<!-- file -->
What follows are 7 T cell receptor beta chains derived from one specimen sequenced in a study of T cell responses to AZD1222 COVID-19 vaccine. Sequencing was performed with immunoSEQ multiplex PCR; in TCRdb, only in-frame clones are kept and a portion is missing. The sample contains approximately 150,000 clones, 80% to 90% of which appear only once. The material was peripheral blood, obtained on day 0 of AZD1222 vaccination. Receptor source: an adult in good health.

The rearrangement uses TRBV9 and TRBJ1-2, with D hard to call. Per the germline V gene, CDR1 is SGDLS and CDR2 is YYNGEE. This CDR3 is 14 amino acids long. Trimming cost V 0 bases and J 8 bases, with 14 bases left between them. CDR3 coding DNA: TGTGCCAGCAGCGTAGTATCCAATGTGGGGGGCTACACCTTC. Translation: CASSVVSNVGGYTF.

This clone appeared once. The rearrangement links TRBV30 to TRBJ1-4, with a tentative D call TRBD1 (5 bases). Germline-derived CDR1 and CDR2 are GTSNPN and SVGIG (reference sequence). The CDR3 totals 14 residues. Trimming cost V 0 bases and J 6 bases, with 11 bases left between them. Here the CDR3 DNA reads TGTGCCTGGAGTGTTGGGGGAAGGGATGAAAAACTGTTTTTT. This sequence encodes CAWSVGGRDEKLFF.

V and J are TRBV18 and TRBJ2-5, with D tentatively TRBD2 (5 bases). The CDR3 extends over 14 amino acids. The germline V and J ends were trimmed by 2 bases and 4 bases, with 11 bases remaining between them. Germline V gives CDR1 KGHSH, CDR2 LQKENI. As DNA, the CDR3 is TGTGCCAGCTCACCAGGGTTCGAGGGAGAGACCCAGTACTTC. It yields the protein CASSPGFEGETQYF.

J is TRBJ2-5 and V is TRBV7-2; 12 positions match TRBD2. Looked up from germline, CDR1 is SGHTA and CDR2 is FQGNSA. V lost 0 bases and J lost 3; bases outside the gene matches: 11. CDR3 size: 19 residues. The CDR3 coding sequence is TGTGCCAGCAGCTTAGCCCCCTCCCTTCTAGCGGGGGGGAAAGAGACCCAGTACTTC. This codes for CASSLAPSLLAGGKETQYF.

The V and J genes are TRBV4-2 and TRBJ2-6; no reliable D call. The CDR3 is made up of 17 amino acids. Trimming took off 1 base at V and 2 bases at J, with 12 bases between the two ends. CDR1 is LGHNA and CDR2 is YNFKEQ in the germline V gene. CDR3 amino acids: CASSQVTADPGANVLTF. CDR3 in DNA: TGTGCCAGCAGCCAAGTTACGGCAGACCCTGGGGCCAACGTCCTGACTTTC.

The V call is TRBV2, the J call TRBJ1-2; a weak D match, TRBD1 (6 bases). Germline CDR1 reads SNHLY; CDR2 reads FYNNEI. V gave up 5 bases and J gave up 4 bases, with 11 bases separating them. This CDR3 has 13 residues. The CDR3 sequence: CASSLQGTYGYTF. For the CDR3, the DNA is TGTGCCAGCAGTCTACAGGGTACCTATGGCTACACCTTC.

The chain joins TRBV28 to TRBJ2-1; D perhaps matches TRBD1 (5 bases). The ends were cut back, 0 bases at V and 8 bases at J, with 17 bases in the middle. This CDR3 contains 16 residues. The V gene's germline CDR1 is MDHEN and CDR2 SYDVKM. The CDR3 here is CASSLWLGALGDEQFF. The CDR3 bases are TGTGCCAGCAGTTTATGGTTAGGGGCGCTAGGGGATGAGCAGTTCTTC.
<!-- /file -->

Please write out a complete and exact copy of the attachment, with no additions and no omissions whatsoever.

What follows are 7 T cell receptor beta chains derived from one specimen sequenced in a study of T cell responses to AZD1222 COVID-19 vaccine. Sequencing was performed with immunoSEQ multiplex PCR; in TCRdb, only in-frame clones are kept and a portion is missing. The sample contains approximately 150,000 clones, 80% to 90% of which appear only once. The material was peripheral blood, obtained on day 0 of AZD1222 vaccination. Receptor source: an adult in good health.

The rearrangement uses TRBV9 and TRBJ1-2, with D hard to call. Per the germline V gene, CDR1 is SGDLS and CDR2 is YYNGEE. This CDR3 is 14 amino acids long. Trimming cost V 0 bases and J 8 bases, with 14 bases left between them. CDR3 coding DNA: TGTGCCAGCAGCGTAGTATCCAATGTGGGGGGCTACACCTTC. Translation: CASSVVSNVGGYTF.

This clone appeared once. The rearrangement links TRBV30 to TRBJ1-4, with a tentative D call TRBD1 (5 bases). Germline-derived CDR1 and CDR2 are GTSNPN and SVGIG (reference sequence). The CDR3 totals 14 residues. Trimming cost V 0 bases and J 6 bases, with 11 bases left between them. Here the CDR3 DNA reads TGTGCCTGGAGTGTTGGGGGAAGGGATGAAAAACTGTTTTTT. This sequence encodes CAWSVGGRDEKLFF.

V and J are TRBV18 and TRBJ2-5, with D tentatively TRBD2 (5 bases). The CDR3 extends over 14 amino acids. The germline V and J ends were trimmed by 2 bases and 4 bases, with 11 bases remaining between them. Germline V gives CDR1 KGHSH, CDR2 LQKENI. As DNA, the CDR3 is TGTGCCAGCTCACCAGGGTTCGAGGGAGAGACCCAGTACTTC. It yields the protein CASSPGFEGETQYF.

J is TRBJ2-5 and V is TRBV7-2; 12 positions match TRBD2. Looked up from germline, CDR1 is SGHTA and CDR2 is FQGNSA. V lost 0 bases and J lost 3; bases outside the gene matches: 11. CDR3 size: 19 residues. The CDR3 coding sequence is TGTGCCAGCAGCTTAGCCCCCTCCCTTCTAGCGGGGGGGAAAGAGACCCAGTACTTC. This codes for CASSLAPSLLAGGKETQYF.

The V and J genes are TRBV4-2 and TRBJ2-6; no reliable D call. The CDR3 is made up of 17 amino acids. Trimming took off 1 base at V and 2 bases at J, with 12 bases between the two ends. CDR1 is LGHNA and CDR2 is YNFKEQ in the germline V gene. CDR3 amino acids: CASSQVTADPGANVLTF. CDR3 in DNA: TGTGCCAGCAGCCAAGTTACGGCAGACCCTGGGGCCAACGTCCTGACTTTC.

The V call is TRBV2, the J call TRBJ1-2; a weak D match, TRBD1 (6 bases). Germline CDR1 reads SNHLY; CDR2 reads FYNNEI. V gave up 5 bases and J gave up 4 bases, with 11 bases separating them. This CDR3 has 13 residues. The CDR3 sequence: CASSLQGTYGYTF. For the CDR3, the DNA is TGTGCCAGCAGTCTACAGGGTACCTATGGCTACACCTTC.

The chain joins TRBV28 to TRBJ2-1; D perhaps matches TRBD1 (5 bases). The ends were cut back, 0 bases at V and 8 bases at J, with 17 bases in the middle. This CDR3 contains 16 residues. The V gene's germline CDR1 is MDHEN and CDR2 SYDVKM. The CDR3 here is CASSLWLGALGDEQFF. The CDR3 bases are TGTGCCAGCAGTTTATGGTTAGGGGCGCTAGGGGATGAGCAGTTCTTC.